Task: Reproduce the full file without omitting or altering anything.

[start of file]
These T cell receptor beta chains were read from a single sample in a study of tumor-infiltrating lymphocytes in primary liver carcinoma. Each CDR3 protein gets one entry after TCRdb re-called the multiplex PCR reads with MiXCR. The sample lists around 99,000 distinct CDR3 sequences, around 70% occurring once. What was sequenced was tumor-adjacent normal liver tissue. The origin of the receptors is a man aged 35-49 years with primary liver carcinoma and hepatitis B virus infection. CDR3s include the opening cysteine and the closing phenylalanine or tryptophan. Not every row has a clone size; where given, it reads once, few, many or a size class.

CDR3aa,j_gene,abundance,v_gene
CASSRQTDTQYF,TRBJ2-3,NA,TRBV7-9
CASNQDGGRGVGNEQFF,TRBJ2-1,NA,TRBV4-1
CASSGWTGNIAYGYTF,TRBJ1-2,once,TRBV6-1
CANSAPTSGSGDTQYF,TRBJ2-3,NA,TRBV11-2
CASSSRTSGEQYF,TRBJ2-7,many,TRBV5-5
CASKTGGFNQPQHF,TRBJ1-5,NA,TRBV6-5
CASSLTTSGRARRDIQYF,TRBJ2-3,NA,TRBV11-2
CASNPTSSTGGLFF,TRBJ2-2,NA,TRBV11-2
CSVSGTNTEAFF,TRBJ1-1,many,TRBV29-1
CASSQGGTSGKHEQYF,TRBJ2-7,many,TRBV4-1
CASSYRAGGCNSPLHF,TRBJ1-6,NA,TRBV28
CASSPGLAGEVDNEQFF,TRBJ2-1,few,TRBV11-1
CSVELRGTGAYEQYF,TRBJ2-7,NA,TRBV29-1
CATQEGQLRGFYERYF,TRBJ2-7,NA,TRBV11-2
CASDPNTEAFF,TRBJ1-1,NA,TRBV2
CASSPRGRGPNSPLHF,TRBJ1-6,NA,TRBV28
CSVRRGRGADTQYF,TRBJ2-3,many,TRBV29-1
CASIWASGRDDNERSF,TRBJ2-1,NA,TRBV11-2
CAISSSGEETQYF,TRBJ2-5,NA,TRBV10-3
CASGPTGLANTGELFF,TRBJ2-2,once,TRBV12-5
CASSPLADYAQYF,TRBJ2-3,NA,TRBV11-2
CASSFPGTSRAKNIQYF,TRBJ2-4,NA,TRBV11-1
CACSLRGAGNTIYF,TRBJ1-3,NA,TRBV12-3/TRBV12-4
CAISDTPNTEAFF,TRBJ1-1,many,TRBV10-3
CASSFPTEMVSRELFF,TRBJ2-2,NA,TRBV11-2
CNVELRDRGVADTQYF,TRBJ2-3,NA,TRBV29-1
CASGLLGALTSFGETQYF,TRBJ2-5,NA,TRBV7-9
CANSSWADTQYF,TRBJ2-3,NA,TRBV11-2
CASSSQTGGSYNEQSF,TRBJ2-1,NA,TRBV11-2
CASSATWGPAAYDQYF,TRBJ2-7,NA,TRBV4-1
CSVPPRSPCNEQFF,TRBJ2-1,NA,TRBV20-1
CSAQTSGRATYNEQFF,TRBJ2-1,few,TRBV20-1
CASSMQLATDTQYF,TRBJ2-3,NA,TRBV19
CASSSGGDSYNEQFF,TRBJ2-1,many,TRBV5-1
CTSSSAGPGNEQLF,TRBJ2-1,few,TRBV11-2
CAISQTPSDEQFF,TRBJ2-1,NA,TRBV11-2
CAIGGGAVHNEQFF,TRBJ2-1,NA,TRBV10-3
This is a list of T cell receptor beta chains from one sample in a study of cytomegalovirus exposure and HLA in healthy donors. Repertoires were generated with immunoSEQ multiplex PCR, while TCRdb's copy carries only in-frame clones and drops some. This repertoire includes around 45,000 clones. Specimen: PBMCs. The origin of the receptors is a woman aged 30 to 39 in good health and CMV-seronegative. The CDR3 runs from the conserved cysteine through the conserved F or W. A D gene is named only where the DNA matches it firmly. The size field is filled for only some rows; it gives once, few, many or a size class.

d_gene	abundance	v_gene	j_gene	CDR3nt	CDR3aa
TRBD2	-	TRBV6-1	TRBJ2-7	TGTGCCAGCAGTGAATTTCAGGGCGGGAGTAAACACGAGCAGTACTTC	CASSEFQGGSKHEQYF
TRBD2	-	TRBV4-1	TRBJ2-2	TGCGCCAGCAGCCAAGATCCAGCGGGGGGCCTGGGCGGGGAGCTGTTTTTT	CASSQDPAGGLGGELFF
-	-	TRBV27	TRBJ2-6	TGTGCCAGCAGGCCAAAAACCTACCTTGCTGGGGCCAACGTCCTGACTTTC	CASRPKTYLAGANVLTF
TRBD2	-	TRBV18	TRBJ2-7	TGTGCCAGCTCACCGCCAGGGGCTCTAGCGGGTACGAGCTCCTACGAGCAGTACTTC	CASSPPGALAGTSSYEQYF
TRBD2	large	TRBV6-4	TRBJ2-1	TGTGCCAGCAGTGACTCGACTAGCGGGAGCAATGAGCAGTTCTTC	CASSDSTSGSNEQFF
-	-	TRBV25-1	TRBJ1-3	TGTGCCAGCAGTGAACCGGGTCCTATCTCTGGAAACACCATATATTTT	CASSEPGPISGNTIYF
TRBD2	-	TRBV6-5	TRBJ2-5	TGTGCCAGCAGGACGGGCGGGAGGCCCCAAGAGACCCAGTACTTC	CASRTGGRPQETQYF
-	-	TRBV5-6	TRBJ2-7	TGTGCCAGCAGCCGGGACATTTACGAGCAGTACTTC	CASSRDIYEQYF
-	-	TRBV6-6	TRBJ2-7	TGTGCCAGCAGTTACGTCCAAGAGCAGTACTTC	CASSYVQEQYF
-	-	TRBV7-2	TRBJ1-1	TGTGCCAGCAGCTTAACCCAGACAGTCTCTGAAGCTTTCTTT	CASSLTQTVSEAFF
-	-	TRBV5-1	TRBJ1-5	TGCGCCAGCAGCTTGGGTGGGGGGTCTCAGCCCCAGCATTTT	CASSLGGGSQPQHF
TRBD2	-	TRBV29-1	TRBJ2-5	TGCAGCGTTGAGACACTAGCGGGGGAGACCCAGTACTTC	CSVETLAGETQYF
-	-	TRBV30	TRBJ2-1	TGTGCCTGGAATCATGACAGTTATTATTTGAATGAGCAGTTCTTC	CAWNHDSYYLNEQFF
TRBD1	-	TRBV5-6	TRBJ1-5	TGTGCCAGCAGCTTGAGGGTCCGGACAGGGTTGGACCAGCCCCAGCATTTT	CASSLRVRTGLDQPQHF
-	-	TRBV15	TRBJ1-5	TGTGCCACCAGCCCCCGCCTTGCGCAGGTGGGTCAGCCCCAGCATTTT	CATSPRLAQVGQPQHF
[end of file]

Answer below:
These T cell receptor beta chains were read from a single sample in a study of tumor-infiltrating lymphocytes in primary liver carcinoma. Each CDR3 protein gets one entry after TCRdb re-called the multiplex PCR reads with MiXCR. The sample lists around 99,000 distinct CDR3 sequences, around 70% occurring once. What was sequenced was tumor-adjacent normal liver tissue. The origin of the receptors is a man aged 35-49 years with primary liver carcinoma and hepatitis B virus infection. CDR3s include the opening cysteine and the closing phenylalanine or tryptophan. Not every row has a clone size; where given, it reads once, few, many or a size class.

CDR3aa,j_gene,abundance,v_gene
CASSRQTDTQYF,TRBJ2-3,NA,TRBV7-9
CASNQDGGRGVGNEQFF,TRBJ2-1,NA,TRBV4-1
CASSGWTGNIAYGYTF,TRBJ1-2,once,TRBV6-1
CANSAPTSGSGDTQYF,TRBJ2-3,NA,TRBV11-2
CASSSRTSGEQYF,TRBJ2-7,many,TRBV5-5
CASKTGGFNQPQHF,TRBJ1-5,NA,TRBV6-5
CASSLTTSGRARRDIQYF,TRBJ2-3,NA,TRBV11-2
CASNPTSSTGGLFF,TRBJ2-2,NA,TRBV11-2
CSVSGTNTEAFF,TRBJ1-1,many,TRBV29-1
CASSQGGTSGKHEQYF,TRBJ2-7,many,TRBV4-1
CASSYRAGGCNSPLHF,TRBJ1-6,NA,TRBV28
CASSPGLAGEVDNEQFF,TRBJ2-1,few,TRBV11-1
CSVELRGTGAYEQYF,TRBJ2-7,NA,TRBV29-1
CATQEGQLRGFYERYF,TRBJ2-7,NA,TRBV11-2
CASDPNTEAFF,TRBJ1-1,NA,TRBV2
CASSPRGRGPNSPLHF,TRBJ1-6,NA,TRBV28
CSVRRGRGADTQYF,TRBJ2-3,many,TRBV29-1
CASIWASGRDDNERSF,TRBJ2-1,NA,TRBV11-2
CAISSSGEETQYF,TRBJ2-5,NA,TRBV10-3
CASGPTGLANTGELFF,TRBJ2-2,once,TRBV12-5
CASSPLADYAQYF,TRBJ2-3,NA,TRBV11-2
CASSFPGTSRAKNIQYF,TRBJ2-4,NA,TRBV11-1
CACSLRGAGNTIYF,TRBJ1-3,NA,TRBV12-3/TRBV12-4
CAISDTPNTEAFF,TRBJ1-1,many,TRBV10-3
CASSFPTEMVSRELFF,TRBJ2-2,NA,TRBV11-2
CNVELRDRGVADTQYF,TRBJ2-3,NA,TRBV29-1
CASGLLGALTSFGETQYF,TRBJ2-5,NA,TRBV7-9
CANSSWADTQYF,TRBJ2-3,NA,TRBV11-2
CASSSQTGGSYNEQSF,TRBJ2-1,NA,TRBV11-2
CASSATWGPAAYDQYF,TRBJ2-7,NA,TRBV4-1
CSVPPRSPCNEQFF,TRBJ2-1,NA,TRBV20-1
CSAQTSGRATYNEQFF,TRBJ2-1,few,TRBV20-1
CASSMQLATDTQYF,TRBJ2-3,NA,TRBV19
CASSSGGDSYNEQFF,TRBJ2-1,many,TRBV5-1
CTSSSAGPGNEQLF,TRBJ2-1,few,TRBV11-2
CAISQTPSDEQFF,TRBJ2-1,NA,TRBV11-2
CAIGGGAVHNEQFF,TRBJ2-1,NA,TRBV10-3
This is a list of T cell receptor beta chains from one sample in a study of cytomegalovirus exposure and HLA in healthy donors. Repertoires were generated with immunoSEQ multiplex PCR, while TCRdb's copy carries only in-frame clones and drops some. This repertoire includes around 45,000 clones. Specimen: PBMCs. The origin of the receptors is a woman aged 30 to 39 in good health and CMV-seronegative. The CDR3 runs from the conserved cysteine through the conserved F or W. A D gene is named only where the DNA matches it firmly. The size field is filled for only some rows; it gives once, few, many or a size class.

d_gene	abundance	v_gene	j_gene	CDR3nt	CDR3aa
TRBD2	-	TRBV6-1	TRBJ2-7	TGTGCCAGCAGTGAATTTCAGGGCGGGAGTAAACACGAGCAGTACTTC	CASSEFQGGSKHEQYF
TRBD2	-	TRBV4-1	TRBJ2-2	TGCGCCAGCAGCCAAGATCCAGCGGGGGGCCTGGGCGGGGAGCTGTTTTTT	CASSQDPAGGLGGELFF
-	-	TRBV27	TRBJ2-6	TGTGCCAGCAGGCCAAAAACCTACCTTGCTGGGGCCAACGTCCTGACTTTC	CASRPKTYLAGANVLTF
TRBD2	-	TRBV18	TRBJ2-7	TGTGCCAGCTCACCGCCAGGGGCTCTAGCGGGTACGAGCTCCTACGAGCAGTACTTC	CASSPPGALAGTSSYEQYF
TRBD2	large	TRBV6-4	TRBJ2-1	TGTGCCAGCAGTGACTCGACTAGCGGGAGCAATGAGCAGTTCTTC	CASSDSTSGSNEQFF
-	-	TRBV25-1	TRBJ1-3	TGTGCCAGCAGTGAACCGGGTCCTATCTCTGGAAACACCATATATTTT	CASSEPGPISGNTIYF
TRBD2	-	TRBV6-5	TRBJ2-5	TGTGCCAGCAGGACGGGCGGGAGGCCCCAAGAGACCCAGTACTTC	CASRTGGRPQETQYF
-	-	TRBV5-6	TRBJ2-7	TGTGCCAGCAGCCGGGACATTTACGAGCAGTACTTC	CASSRDIYEQYF
-	-	TRBV6-6	TRBJ2-7	TGTGCCAGCAGTTACGTCCAAGAGCAGTACTTC	CASSYVQEQYF
-	-	TRBV7-2	TRBJ1-1	TGTGCCAGCAGCTTAACCCAGACAGTCTCTGAAGCTTTCTTT	CASSLTQTVSEAFF
-	-	TRBV5-1	TRBJ1-5	TGCGCCAGCAGCTTGGGTGGGGGGTCTCAGCCCCAGCATTTT	CASSLGGGSQPQHF
TRBD2	-	TRBV29-1	TRBJ2-5	TGCAGCGTTGAGACACTAGCGGGGGAGACCCAGTACTTC	CSVETLAGETQYF
-	-	TRBV30	TRBJ2-1	TGTGCCTGGAATCATGACAGTTATTATTTGAATGAGCAGTTCTTC	CAWNHDSYYLNEQFF
TRBD1	-	TRBV5-6	TRBJ1-5	TGTGCCAGCAGCTTGAGGGTCCGGACAGGGTTGGACCAGCCCCAGCATTTT	CASSLRVRTGLDQPQHF
-	-	TRBV15	TRBJ1-5	TGTGCCACCAGCCCCCGCCTTGCGCAGGTGGGTCAGCCCCAGCATTTT	CATSPRLAQVGQPQHF